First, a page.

KUALA LUMPUR (Nov 8): The prosecution has failed to forfeit seized assets of Datuk Seri Najib Razak and his family, with the court saying that there were no credible attempts made to show that the properties seized were bought using monies in the former prime minister's accounts.

High Court Judge Mohamed Zaini Mazlan dismissed the forfeiture against the former premier, his wife Datin Seri Rosmah Mansor, the pair's children Nooryana Najwa Najib and Nor Ashman Najib, and Rosmah’s other son Riza Shahriz Abdul Aziz.

“There were no credible attempts made to show the nexus between the properties seized and the unlawful activities. No evidence has been proffered to show that the properties seized were bought using the monies in Najib’s bank accounts.

“The applicant merely listed down the properties seized and their value, and in turn concluded that these respondents did not have the means to have such huge amounts of cash or purchase these properties with their income, or the lack of it,” he said.

Likewise, the forfeiture of the properties of Jho Low’s mother Puan Sri Goh Gaik Ewe — concerning monies in three Hong Leong Bank accounts and a bungalow in Penang — and Ng and his wife — concerning monies held in seven bank accounts — were also dismissed by Justice Zaini.

“The prosecution had merely shown monies credited into the bank accounts but did not provide any evidence of how these bank accounts were related to, or used for, the commission of the unlawful activities.

“The prosecution also did not offer any evidence to show how the monies deposited in these bank accounts were linked to any illegal transactions or that they were proceeds of the unlawful activities,” he added.  

Justice Zaini also dismissed the forfeiture of Nissan vehicles belonging to Senijauhar Sdn Bhd and Aiman Ruslan, which were allegedly purchased with unlawful monies as the prosecution failed to show a direct nexus.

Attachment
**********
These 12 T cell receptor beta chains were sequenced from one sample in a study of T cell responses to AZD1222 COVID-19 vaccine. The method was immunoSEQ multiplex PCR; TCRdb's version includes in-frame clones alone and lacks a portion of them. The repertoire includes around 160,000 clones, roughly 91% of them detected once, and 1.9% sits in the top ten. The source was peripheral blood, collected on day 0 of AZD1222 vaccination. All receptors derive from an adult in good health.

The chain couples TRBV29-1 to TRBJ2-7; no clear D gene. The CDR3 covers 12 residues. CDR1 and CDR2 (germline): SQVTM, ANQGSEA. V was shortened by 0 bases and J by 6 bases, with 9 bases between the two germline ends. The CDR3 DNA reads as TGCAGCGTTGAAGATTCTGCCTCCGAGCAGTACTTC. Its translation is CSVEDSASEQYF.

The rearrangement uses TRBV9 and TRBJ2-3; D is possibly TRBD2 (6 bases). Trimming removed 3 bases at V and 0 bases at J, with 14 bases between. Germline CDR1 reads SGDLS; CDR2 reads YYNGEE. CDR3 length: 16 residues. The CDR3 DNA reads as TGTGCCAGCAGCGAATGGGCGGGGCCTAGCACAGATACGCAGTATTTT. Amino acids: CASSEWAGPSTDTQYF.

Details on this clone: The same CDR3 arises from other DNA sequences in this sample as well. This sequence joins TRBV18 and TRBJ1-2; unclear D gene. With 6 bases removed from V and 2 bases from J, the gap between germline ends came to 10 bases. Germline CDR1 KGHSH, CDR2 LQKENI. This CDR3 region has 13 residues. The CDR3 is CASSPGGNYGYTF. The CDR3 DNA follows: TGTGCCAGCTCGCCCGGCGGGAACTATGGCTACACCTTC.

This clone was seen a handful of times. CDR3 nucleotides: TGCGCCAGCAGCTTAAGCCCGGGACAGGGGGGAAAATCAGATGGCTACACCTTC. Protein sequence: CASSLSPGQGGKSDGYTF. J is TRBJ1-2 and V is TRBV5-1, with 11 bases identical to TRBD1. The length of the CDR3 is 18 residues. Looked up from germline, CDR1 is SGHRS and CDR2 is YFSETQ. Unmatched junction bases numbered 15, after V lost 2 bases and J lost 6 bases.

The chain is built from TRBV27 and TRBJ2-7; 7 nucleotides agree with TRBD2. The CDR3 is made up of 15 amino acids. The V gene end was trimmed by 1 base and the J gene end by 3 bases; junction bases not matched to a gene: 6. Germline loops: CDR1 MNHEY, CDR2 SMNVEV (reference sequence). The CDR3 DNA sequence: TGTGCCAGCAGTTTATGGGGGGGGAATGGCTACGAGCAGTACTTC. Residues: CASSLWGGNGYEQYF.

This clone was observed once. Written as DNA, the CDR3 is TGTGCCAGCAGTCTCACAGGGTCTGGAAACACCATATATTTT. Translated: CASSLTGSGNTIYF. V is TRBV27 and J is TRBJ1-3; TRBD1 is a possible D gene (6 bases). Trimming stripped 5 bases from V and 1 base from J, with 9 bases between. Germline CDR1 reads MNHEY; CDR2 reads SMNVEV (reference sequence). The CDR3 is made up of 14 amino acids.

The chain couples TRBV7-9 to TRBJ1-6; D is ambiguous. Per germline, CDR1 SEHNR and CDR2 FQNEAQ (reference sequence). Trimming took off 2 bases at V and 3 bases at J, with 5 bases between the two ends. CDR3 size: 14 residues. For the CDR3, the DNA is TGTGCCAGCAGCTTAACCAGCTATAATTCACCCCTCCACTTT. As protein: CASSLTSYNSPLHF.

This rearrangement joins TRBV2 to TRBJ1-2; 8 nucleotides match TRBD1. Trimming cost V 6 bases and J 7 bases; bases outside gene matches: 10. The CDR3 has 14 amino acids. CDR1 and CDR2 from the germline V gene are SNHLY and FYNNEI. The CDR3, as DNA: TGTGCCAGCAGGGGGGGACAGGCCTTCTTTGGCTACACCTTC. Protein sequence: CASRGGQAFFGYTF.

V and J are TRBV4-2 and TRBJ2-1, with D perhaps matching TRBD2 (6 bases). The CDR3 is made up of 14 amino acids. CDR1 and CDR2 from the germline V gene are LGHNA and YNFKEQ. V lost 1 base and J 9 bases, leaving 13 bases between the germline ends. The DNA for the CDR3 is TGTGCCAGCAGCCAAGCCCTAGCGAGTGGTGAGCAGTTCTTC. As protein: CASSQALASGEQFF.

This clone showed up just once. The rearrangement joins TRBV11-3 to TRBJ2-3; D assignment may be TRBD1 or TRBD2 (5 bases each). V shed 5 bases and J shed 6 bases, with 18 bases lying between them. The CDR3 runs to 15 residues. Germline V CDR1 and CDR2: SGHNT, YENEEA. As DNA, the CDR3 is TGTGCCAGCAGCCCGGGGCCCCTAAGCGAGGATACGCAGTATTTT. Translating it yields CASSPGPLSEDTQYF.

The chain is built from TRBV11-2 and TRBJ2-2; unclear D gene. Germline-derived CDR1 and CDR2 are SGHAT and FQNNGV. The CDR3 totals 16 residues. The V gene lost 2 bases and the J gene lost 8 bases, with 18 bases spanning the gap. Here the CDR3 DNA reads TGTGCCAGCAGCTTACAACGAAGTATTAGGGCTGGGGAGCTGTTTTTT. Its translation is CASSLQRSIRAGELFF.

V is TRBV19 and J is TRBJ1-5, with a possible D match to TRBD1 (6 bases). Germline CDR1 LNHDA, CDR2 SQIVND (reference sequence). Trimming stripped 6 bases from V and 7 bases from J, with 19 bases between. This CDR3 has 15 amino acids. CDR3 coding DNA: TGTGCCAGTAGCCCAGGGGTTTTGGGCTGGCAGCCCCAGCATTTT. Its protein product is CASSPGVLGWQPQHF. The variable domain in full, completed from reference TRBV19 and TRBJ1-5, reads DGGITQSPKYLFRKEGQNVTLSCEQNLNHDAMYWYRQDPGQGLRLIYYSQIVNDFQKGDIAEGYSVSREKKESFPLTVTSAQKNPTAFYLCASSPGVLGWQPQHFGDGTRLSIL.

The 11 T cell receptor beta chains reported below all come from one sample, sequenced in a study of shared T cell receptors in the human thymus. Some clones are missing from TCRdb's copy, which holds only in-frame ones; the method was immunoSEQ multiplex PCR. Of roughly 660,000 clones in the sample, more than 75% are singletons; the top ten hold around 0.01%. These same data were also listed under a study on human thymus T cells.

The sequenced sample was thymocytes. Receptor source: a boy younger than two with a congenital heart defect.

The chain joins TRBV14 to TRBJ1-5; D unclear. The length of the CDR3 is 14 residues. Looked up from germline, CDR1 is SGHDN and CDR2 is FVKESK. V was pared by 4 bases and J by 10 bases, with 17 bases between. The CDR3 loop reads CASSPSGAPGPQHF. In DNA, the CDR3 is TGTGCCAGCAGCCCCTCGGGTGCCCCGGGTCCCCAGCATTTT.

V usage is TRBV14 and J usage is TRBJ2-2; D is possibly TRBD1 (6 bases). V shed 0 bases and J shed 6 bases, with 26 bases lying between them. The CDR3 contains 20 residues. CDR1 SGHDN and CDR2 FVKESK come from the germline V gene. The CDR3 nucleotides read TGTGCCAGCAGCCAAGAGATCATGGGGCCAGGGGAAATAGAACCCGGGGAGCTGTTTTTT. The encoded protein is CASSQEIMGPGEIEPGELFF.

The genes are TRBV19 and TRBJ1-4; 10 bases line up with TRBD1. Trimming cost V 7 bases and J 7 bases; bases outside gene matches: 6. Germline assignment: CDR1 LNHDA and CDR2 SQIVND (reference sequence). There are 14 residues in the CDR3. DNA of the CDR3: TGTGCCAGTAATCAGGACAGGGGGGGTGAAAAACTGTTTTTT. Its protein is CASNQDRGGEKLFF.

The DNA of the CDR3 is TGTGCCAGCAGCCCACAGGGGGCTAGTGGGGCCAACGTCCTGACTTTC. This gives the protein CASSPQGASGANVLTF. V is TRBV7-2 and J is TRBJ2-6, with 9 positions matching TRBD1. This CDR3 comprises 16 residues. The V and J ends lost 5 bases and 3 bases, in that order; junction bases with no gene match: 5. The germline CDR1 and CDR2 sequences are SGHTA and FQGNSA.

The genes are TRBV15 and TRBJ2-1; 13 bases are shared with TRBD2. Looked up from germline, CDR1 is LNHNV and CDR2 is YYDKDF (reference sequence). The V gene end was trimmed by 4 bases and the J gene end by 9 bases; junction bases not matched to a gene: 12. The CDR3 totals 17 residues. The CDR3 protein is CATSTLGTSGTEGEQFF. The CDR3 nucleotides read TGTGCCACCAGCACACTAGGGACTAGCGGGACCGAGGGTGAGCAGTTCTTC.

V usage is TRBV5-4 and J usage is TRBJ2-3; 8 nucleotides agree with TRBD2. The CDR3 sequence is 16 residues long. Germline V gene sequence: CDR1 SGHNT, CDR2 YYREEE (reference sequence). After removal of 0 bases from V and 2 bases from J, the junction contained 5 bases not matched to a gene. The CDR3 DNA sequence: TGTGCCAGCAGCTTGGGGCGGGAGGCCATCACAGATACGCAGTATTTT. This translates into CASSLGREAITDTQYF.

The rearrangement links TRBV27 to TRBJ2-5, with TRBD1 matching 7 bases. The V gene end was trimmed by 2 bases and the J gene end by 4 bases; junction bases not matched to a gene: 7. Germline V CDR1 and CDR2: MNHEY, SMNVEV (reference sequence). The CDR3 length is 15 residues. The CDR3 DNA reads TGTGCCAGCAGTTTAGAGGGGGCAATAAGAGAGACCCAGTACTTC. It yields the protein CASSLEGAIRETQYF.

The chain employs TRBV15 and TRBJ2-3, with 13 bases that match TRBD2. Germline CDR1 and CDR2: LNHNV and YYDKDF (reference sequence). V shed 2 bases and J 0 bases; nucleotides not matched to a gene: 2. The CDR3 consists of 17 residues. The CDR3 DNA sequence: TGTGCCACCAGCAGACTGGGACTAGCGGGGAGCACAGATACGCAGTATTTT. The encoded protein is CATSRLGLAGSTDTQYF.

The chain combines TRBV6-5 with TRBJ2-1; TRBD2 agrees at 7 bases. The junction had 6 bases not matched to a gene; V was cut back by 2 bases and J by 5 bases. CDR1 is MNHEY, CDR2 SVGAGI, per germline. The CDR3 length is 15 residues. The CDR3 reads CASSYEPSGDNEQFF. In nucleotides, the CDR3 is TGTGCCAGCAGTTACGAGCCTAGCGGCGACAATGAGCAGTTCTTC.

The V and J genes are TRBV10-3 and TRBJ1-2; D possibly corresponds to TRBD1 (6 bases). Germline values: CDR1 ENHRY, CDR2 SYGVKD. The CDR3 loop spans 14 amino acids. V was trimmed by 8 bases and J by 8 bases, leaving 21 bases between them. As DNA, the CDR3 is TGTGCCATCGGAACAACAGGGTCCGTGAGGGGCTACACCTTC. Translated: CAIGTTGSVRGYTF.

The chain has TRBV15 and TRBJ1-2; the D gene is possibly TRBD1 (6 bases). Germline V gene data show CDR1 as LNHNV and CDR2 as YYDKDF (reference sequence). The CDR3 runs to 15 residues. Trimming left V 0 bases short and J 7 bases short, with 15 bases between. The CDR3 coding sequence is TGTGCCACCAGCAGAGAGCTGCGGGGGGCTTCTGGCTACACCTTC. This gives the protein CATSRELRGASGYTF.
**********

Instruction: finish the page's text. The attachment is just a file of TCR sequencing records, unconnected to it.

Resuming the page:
On the other hand, Justice Zaini allowed the forfeiture actions against the respondents who did not contest against the applications, namely Mohd Kyizzad Mesran, Yayasan Rakyat 1Malaysia, Yayasan Semesta, Yayasan Mustika Kasih and Rembulan Kembara Sdn Bhd.

“The allegations against these respondents are deemed to be admitted as they have not been contested. The prosecution’s applications in respect to their properties are therefore allowed,” he said.

The properties of the respondents who did not contest the forfeiture included 40 handbags and the monies in their bank accounts.

Additionally, the High Court judge also allowed the forfeiture of the assets of the respondents who had absconded from Malaysia, namely former 1Malaysia Development Bhd (1MDB) officers Kee Kok Thiam, Tan Vern Tact and Geh Choh Hun.

“I have considered the uncontroverted deferments in the applicant’s affidavit pertaining to these respondents, and then satisfied on the balance of probabilities that these respondents have absconded and that the unrebutted evidence would warrant their conviction.

“The applicant’s applications to forfeit the properties belonging to these respondents are therefore allowed,” Justice Zaini said. 

Among the seized items were 263 branded handbags, 14 pieces of branded watches, 27 pairs of branded shoes, monies in various amounts in banks, cash in various denominations including some RM725,000, Goh’s Tanjung Bungah bungalow in Penang, 26 Nissan Urvan vehicles and a Nissan X-Trail, all said to be worth in excess of RM31 million.

Get the latest news @ www.EdgeProp.my

Subscribe to our Telegram channel for the latest stories and updates 

Click here for more property stories

  • Stay on top of trending Narratives
  • Use Location Scan to view project options and price trends near your preferred location, including MRT3 stations
  • Check your loan eligibility on LoanCheck, or use LoanReport to get a FREE credit report
  1. Najib's suit for 'wrongful prosecution' to gain political mileage, says Tommy Thomas
  2. Finance Minister confirms Cabinet considering Najib’s request for home, land worth RM100m
  3. 1MDB's board of directors was used to make illegal transactions seem legal, says ex-director